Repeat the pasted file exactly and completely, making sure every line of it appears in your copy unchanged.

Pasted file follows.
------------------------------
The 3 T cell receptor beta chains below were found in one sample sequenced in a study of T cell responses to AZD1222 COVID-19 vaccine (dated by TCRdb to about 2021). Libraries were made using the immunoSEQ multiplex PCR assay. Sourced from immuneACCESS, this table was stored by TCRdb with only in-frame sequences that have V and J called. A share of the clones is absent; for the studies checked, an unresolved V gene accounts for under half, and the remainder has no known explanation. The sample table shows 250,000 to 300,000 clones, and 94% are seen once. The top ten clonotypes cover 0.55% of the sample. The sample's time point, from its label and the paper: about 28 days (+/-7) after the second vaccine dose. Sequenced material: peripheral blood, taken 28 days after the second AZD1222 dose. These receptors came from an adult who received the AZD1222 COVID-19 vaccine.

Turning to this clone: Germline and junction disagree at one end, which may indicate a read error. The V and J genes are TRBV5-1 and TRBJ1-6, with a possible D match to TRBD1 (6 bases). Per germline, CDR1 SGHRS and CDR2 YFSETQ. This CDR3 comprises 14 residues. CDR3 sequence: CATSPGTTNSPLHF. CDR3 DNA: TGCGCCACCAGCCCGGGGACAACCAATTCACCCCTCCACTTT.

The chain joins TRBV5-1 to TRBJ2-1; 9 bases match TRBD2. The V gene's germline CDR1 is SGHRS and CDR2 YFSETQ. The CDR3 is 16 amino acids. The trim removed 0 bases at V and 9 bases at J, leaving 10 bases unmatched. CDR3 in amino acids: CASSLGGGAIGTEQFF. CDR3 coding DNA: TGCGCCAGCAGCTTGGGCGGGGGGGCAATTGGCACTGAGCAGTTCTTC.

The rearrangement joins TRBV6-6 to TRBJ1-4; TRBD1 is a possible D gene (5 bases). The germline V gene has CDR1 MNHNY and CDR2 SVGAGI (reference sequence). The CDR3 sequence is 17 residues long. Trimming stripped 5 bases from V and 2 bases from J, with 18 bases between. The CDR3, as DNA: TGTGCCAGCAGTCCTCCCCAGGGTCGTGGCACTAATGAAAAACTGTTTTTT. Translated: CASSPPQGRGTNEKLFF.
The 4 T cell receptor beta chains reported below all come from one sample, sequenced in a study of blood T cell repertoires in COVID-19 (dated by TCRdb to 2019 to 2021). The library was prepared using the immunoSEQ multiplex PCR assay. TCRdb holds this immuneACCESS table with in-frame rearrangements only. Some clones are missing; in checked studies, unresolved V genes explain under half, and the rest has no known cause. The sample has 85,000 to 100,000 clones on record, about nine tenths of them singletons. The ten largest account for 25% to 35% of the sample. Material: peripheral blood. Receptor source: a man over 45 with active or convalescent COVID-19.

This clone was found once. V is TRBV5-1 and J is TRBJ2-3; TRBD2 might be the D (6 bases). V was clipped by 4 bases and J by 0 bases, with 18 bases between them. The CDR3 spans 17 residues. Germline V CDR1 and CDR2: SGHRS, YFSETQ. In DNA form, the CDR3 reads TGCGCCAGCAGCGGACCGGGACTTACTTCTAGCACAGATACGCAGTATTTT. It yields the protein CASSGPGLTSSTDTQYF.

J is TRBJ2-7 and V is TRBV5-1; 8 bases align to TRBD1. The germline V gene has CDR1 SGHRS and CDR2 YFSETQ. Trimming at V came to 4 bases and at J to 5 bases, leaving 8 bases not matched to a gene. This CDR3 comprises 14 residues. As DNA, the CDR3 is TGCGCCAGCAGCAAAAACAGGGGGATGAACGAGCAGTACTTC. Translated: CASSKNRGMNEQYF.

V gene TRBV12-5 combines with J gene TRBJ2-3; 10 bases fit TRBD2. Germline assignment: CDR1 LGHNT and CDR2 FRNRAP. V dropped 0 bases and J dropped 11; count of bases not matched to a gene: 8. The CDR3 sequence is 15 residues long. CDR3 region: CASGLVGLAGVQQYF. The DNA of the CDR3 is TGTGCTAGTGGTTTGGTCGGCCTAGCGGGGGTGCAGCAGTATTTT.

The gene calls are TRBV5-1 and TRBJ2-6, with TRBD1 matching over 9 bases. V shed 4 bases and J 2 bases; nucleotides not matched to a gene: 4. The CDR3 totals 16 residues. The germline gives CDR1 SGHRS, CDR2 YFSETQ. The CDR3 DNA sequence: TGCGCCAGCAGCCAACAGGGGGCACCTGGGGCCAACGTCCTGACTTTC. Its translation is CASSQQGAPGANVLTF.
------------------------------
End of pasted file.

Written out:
The 3 T cell receptor beta chains below were found in one sample sequenced in a study of T cell responses to AZD1222 COVID-19 vaccine (dated by TCRdb to about 2021). Libraries were made using the immunoSEQ multiplex PCR assay. Sourced from immuneACCESS, this table was stored by TCRdb with only in-frame sequences that have V and J called. A share of the clones is absent; for the studies checked, an unresolved V gene accounts for under half, and the remainder has no known explanation. The sample table shows 250,000 to 300,000 clones, and 94% are seen once. The top ten clonotypes cover 0.55% of the sample. The sample's time point, from its label and the paper: about 28 days (+/-7) after the second vaccine dose. Sequenced material: peripheral blood, taken 28 days after the second AZD1222 dose. These receptors came from an adult who received the AZD1222 COVID-19 vaccine.

Turning to this clone: Germline and junction disagree at one end, which may indicate a read error. The V and J genes are TRBV5-1 and TRBJ1-6, with a possible D match to TRBD1 (6 bases). Per germline, CDR1 SGHRS and CDR2 YFSETQ. This CDR3 comprises 14 residues. CDR3 sequence: CATSPGTTNSPLHF. CDR3 DNA: TGCGCCACCAGCCCGGGGACAACCAATTCACCCCTCCACTTT.

The chain joins TRBV5-1 to TRBJ2-1; 9 bases match TRBD2. The V gene's germline CDR1 is SGHRS and CDR2 YFSETQ. The CDR3 is 16 amino acids. The trim removed 0 bases at V and 9 bases at J, leaving 10 bases unmatched. CDR3 in amino acids: CASSLGGGAIGTEQFF. CDR3 coding DNA: TGCGCCAGCAGCTTGGGCGGGGGGGCAATTGGCACTGAGCAGTTCTTC.

The rearrangement joins TRBV6-6 to TRBJ1-4; TRBD1 is a possible D gene (5 bases). The germline V gene has CDR1 MNHNY and CDR2 SVGAGI (reference sequence). The CDR3 sequence is 17 residues long. Trimming stripped 5 bases from V and 2 bases from J, with 18 bases between. The CDR3, as DNA: TGTGCCAGCAGTCCTCCCCAGGGTCGTGGCACTAATGAAAAACTGTTTTTT. Translated: CASSPPQGRGTNEKLFF.
The 4 T cell receptor beta chains reported below all come from one sample, sequenced in a study of blood T cell repertoires in COVID-19 (dated by TCRdb to 2019 to 2021). The library was prepared using the immunoSEQ multiplex PCR assay. TCRdb holds this immuneACCESS table with in-frame rearrangements only. Some clones are missing; in checked studies, unresolved V genes explain under half, and the rest has no known cause. The sample has 85,000 to 100,000 clones on record, about nine tenths of them singletons. The ten largest account for 25% to 35% of the sample. Material: peripheral blood. Receptor source: a man over 45 with active or convalescent COVID-19.

This clone was found once. V is TRBV5-1 and J is TRBJ2-3; TRBD2 might be the D (6 bases). V was clipped by 4 bases and J by 0 bases, with 18 bases between them. The CDR3 spans 17 residues. Germline V CDR1 and CDR2: SGHRS, YFSETQ. In DNA form, the CDR3 reads TGCGCCAGCAGCGGACCGGGACTTACTTCTAGCACAGATACGCAGTATTTT. It yields the protein CASSGPGLTSSTDTQYF.

J is TRBJ2-7 and V is TRBV5-1; 8 bases align to TRBD1. The germline V gene has CDR1 SGHRS and CDR2 YFSETQ. Trimming at V came to 4 bases and at J to 5 bases, leaving 8 bases not matched to a gene. This CDR3 comprises 14 residues. As DNA, the CDR3 is TGCGCCAGCAGCAAAAACAGGGGGATGAACGAGCAGTACTTC. Translated: CASSKNRGMNEQYF.

V gene TRBV12-5 combines with J gene TRBJ2-3; 10 bases fit TRBD2. Germline assignment: CDR1 LGHNT and CDR2 FRNRAP. V dropped 0 bases and J dropped 11; count of bases not matched to a gene: 8. The CDR3 sequence is 15 residues long. CDR3 region: CASGLVGLAGVQQYF. The DNA of the CDR3 is TGTGCTAGTGGTTTGGTCGGCCTAGCGGGGGTGCAGCAGTATTTT.

The gene calls are TRBV5-1 and TRBJ2-6, with TRBD1 matching over 9 bases. V shed 4 bases and J 2 bases; nucleotides not matched to a gene: 4. The CDR3 totals 16 residues. The germline gives CDR1 SGHRS, CDR2 YFSETQ. The CDR3 DNA sequence: TGCGCCAGCAGCCAACAGGGGGCACCTGGGGCCAACGTCCTGACTTTC. Its translation is CASSQQGAPGANVLTF.